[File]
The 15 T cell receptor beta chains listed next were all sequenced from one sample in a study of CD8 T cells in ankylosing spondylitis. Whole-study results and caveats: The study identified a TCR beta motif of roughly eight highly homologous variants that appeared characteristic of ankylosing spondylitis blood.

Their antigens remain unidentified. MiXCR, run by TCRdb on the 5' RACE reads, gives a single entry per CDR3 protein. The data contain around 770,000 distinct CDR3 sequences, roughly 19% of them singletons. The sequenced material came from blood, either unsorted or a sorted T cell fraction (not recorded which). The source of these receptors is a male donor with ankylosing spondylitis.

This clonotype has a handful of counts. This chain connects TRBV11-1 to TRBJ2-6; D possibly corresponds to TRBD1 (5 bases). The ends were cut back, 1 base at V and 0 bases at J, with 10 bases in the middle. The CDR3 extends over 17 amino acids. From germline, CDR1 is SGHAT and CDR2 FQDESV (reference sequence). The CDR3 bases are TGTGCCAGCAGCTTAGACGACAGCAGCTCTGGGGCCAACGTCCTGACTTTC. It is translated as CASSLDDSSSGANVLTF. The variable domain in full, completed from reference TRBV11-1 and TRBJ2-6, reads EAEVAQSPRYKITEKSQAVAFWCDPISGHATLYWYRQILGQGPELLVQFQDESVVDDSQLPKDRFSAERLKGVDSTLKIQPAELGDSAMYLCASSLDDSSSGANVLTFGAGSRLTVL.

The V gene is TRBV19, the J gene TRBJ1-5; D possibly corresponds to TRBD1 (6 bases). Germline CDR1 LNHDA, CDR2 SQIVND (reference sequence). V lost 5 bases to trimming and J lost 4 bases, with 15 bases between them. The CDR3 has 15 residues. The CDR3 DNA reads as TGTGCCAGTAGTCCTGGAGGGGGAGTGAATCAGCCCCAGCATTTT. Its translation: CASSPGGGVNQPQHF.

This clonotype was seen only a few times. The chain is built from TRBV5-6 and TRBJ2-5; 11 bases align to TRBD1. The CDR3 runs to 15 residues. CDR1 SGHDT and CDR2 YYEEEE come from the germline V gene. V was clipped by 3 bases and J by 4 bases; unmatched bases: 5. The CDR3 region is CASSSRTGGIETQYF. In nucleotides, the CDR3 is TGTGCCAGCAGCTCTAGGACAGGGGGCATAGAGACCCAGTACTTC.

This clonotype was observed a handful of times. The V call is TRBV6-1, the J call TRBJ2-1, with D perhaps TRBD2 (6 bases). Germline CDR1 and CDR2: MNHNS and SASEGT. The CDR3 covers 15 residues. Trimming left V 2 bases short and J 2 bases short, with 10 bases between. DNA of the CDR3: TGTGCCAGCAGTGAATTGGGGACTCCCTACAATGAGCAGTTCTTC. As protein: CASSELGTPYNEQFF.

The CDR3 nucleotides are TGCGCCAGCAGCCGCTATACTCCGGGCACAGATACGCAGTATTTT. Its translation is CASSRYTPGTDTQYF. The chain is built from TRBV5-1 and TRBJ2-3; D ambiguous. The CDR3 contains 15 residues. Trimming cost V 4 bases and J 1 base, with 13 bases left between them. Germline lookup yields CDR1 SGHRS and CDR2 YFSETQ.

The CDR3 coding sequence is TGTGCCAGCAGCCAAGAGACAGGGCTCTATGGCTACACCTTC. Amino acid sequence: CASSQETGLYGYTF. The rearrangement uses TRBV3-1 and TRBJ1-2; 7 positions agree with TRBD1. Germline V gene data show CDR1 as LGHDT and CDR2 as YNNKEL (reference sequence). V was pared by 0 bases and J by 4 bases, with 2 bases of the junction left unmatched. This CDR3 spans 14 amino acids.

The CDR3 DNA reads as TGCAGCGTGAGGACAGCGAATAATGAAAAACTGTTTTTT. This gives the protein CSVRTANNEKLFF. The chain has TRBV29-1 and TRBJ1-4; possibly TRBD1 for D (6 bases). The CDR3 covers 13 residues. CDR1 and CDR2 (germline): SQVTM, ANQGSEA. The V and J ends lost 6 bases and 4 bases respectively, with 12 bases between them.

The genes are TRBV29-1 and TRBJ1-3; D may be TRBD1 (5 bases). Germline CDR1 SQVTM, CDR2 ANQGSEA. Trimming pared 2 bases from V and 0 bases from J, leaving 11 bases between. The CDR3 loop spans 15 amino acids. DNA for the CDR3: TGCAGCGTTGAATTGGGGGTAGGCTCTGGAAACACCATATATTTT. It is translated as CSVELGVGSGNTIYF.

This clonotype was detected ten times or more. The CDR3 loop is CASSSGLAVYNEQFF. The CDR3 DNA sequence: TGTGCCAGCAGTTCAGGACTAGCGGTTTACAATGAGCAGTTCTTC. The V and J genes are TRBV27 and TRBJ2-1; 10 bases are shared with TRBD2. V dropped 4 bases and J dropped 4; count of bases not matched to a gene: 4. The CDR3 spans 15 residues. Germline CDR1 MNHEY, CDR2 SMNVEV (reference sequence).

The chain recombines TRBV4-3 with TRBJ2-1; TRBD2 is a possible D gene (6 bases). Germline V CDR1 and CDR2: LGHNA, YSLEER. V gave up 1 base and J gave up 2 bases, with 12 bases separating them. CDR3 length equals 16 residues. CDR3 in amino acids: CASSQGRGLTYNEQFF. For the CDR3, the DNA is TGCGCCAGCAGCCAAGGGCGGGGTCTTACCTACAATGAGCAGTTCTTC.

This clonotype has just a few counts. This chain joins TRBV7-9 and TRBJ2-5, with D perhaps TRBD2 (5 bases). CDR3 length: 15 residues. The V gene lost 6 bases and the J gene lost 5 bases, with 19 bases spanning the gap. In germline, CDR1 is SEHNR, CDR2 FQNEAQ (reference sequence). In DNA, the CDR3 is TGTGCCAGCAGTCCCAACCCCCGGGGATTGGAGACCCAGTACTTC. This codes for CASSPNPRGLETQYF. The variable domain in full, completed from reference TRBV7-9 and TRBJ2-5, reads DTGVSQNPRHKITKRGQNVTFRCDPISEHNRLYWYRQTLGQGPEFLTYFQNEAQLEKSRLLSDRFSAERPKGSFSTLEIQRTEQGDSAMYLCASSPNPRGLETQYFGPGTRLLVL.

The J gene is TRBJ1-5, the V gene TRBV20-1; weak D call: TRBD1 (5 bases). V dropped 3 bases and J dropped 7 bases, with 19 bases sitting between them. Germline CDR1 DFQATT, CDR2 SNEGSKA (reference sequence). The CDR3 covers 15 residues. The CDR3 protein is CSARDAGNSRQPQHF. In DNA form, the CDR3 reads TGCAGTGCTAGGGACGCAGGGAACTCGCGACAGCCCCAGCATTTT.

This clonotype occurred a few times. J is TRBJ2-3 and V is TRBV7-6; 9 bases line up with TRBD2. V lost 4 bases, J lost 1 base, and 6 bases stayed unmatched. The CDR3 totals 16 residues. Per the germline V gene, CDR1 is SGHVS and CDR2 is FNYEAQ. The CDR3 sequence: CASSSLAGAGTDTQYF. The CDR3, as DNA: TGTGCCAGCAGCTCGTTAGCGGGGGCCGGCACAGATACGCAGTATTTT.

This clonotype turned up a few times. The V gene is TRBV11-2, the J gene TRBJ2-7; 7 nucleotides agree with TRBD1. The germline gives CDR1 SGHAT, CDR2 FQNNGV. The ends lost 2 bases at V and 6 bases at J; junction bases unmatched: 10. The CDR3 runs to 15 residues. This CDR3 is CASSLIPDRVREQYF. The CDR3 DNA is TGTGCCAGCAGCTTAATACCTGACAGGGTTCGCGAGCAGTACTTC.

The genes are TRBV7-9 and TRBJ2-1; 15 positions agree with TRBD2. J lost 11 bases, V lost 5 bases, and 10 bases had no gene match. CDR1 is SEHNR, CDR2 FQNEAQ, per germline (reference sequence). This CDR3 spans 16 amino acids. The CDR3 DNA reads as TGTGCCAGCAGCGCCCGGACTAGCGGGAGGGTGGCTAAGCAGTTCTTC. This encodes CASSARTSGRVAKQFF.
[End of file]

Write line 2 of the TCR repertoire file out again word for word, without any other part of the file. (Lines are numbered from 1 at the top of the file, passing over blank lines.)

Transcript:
Their antigens remain unidentified. MiXCR, run by TCRdb on the 5' RACE reads, gives a single entry per CDR3 protein. The data contain around 770,000 distinct CDR3 sequences, roughly 19% of them singletons. The sequenced material came from blood, either unsorted or a sorted T cell fraction (not recorded which). The source of these receptors is a male donor with ankylosing spondylitis.